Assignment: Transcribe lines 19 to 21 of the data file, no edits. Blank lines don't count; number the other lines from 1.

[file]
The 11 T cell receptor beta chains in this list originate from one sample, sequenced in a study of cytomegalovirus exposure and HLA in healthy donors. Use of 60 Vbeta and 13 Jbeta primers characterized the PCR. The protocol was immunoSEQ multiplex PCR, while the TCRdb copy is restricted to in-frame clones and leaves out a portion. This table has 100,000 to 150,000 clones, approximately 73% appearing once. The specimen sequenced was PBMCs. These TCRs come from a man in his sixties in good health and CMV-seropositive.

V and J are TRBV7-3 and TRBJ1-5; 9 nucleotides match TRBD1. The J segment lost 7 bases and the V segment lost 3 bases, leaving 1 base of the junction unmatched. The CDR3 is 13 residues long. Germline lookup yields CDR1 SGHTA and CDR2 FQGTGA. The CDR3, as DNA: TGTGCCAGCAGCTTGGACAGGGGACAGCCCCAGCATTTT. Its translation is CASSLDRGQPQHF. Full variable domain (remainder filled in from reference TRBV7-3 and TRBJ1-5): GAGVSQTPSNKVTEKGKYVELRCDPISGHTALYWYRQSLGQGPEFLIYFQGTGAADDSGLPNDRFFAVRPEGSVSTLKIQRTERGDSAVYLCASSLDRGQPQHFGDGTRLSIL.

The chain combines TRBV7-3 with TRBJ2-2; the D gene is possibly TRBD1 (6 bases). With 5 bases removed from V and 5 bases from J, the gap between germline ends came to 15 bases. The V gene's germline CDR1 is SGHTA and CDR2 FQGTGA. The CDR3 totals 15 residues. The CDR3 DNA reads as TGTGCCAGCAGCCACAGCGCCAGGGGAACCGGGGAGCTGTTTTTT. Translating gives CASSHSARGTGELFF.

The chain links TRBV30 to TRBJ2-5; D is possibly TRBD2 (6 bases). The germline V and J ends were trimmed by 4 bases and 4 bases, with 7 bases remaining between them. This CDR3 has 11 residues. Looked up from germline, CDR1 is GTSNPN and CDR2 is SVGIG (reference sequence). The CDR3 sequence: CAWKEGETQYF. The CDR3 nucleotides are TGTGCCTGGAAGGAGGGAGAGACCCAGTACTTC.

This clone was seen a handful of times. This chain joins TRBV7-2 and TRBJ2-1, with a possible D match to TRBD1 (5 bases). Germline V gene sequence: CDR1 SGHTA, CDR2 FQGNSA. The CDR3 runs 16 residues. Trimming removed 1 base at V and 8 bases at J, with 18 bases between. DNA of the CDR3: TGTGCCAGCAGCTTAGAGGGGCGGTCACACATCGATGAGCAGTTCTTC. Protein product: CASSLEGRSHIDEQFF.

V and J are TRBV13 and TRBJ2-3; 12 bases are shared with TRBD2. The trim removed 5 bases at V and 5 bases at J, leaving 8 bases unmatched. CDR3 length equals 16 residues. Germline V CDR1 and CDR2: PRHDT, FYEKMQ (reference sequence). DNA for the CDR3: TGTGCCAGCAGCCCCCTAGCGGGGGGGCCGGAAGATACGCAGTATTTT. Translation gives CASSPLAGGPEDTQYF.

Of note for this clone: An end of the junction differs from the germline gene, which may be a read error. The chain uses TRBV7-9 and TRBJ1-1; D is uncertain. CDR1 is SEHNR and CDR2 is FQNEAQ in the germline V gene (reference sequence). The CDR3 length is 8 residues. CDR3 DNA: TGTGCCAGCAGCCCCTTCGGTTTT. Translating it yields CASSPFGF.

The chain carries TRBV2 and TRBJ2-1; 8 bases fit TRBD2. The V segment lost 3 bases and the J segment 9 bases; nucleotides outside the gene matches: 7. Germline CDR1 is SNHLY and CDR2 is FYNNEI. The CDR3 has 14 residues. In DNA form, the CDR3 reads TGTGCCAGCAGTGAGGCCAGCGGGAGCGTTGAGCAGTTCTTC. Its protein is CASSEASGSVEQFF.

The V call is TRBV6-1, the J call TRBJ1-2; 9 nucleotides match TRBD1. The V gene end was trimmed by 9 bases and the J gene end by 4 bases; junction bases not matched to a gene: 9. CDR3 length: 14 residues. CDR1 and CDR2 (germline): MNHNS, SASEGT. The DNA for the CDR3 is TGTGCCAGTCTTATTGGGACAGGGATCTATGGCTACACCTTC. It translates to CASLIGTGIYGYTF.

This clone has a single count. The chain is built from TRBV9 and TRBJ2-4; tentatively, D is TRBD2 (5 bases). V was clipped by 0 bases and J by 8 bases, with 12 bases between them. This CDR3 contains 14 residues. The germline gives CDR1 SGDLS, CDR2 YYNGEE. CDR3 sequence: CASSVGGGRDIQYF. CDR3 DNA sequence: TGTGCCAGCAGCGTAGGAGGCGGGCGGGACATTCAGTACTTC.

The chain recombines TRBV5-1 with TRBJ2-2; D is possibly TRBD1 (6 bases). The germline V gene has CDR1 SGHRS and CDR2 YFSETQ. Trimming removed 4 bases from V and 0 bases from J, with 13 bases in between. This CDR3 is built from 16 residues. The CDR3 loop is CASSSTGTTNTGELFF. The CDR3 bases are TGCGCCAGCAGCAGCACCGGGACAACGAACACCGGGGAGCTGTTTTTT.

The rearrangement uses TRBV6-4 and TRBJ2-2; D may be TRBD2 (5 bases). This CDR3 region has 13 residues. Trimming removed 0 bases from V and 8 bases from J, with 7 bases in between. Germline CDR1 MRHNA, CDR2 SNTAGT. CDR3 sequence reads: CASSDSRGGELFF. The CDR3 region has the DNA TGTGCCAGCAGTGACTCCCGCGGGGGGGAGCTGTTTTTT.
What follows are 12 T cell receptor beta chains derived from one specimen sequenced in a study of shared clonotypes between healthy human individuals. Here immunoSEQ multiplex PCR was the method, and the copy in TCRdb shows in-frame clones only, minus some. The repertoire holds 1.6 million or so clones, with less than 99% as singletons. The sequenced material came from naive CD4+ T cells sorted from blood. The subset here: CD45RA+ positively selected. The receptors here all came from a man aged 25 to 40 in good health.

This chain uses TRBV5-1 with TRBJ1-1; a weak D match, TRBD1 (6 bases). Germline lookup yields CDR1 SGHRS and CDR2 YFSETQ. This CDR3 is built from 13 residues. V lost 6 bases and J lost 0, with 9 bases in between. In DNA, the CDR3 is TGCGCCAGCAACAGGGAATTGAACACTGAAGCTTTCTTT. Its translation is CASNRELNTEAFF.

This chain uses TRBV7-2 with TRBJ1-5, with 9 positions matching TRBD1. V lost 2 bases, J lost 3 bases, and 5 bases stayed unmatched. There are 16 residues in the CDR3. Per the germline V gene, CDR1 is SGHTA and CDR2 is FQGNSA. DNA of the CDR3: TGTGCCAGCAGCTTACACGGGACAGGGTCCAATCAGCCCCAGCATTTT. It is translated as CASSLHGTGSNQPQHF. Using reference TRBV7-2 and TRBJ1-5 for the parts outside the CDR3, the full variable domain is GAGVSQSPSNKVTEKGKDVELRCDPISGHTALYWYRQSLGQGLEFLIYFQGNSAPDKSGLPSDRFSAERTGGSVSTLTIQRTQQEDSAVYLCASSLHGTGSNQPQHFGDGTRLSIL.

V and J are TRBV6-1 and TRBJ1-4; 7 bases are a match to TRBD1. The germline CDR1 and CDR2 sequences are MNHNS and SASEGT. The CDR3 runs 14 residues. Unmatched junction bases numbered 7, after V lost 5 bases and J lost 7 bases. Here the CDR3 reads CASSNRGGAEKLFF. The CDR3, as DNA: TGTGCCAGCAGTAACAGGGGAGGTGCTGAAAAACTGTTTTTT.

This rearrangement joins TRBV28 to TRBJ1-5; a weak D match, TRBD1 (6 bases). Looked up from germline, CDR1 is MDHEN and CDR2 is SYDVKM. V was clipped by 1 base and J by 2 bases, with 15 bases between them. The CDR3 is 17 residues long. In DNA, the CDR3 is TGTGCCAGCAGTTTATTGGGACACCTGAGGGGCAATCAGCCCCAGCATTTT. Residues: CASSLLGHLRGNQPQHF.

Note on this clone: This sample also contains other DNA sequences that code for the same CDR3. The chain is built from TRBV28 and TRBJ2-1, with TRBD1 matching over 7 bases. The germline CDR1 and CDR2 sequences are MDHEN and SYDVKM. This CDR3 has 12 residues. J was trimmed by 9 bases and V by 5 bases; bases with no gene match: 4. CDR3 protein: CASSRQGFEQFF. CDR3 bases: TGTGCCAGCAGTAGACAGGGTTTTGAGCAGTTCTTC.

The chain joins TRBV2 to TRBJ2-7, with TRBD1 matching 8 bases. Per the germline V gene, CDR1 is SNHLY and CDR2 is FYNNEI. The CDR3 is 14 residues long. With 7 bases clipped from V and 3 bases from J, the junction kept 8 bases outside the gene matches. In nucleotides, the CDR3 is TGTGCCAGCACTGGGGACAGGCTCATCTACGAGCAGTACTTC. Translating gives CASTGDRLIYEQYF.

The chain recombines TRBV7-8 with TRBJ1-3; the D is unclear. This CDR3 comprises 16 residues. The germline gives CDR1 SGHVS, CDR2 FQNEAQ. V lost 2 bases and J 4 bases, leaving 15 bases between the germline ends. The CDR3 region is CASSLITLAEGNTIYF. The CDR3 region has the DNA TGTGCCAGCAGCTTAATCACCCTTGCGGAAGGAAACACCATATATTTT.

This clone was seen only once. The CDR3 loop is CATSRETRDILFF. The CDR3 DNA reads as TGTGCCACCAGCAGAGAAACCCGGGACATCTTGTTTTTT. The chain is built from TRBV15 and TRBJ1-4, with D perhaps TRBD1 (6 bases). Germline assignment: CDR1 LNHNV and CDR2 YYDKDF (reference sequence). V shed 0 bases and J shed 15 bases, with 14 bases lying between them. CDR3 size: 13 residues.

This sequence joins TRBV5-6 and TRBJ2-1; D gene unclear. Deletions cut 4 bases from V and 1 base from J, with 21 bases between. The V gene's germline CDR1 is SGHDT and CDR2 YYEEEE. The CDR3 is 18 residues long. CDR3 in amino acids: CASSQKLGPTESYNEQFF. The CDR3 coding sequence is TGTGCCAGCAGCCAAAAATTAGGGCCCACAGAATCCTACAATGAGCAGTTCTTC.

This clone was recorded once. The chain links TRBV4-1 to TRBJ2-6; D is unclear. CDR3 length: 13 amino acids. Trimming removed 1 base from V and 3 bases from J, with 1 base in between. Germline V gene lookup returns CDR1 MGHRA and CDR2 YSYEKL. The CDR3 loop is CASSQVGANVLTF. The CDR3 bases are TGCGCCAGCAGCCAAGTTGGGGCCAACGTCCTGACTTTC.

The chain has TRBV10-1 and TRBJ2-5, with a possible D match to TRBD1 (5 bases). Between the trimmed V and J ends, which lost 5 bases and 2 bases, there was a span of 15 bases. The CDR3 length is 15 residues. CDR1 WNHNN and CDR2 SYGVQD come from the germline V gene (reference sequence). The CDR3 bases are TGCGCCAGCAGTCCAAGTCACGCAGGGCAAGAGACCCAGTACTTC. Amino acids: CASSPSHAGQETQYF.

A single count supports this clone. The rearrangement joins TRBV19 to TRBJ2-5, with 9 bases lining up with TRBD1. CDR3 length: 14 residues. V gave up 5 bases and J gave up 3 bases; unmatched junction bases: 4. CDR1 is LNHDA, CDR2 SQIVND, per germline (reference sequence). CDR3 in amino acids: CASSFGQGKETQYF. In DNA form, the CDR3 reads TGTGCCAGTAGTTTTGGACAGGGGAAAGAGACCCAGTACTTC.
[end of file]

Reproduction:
The chain joins TRBV2 to TRBJ2-7, with TRBD1 matching 8 bases. Per the germline V gene, CDR1 is SNHLY and CDR2 is FYNNEI. The CDR3 is 14 residues long. With 7 bases clipped from V and 3 bases from J, the junction kept 8 bases outside the gene matches. In nucleotides, the CDR3 is TGTGCCAGCACTGGGGACAGGCTCATCTACGAGCAGTACTTC. Translating gives CASTGDRLIYEQYF.

The chain recombines TRBV7-8 with TRBJ1-3; the D is unclear. This CDR3 comprises 16 residues. The germline gives CDR1 SGHVS, CDR2 FQNEAQ. V lost 2 bases and J 4 bases, leaving 15 bases between the germline ends. The CDR3 region is CASSLITLAEGNTIYF. The CDR3 region has the DNA TGTGCCAGCAGCTTAATCACCCTTGCGGAAGGAAACACCATATATTTT.

This clone was seen only once. The CDR3 loop is CATSRETRDILFF. The CDR3 DNA reads as TGTGCCACCAGCAGAGAAACCCGGGACATCTTGTTTTTT. The chain is built from TRBV15 and TRBJ1-4, with D perhaps TRBD1 (6 bases). Germline assignment: CDR1 LNHNV and CDR2 YYDKDF (reference sequence). V shed 0 bases and J shed 15 bases, with 14 bases lying between them. CDR3 size: 13 residues.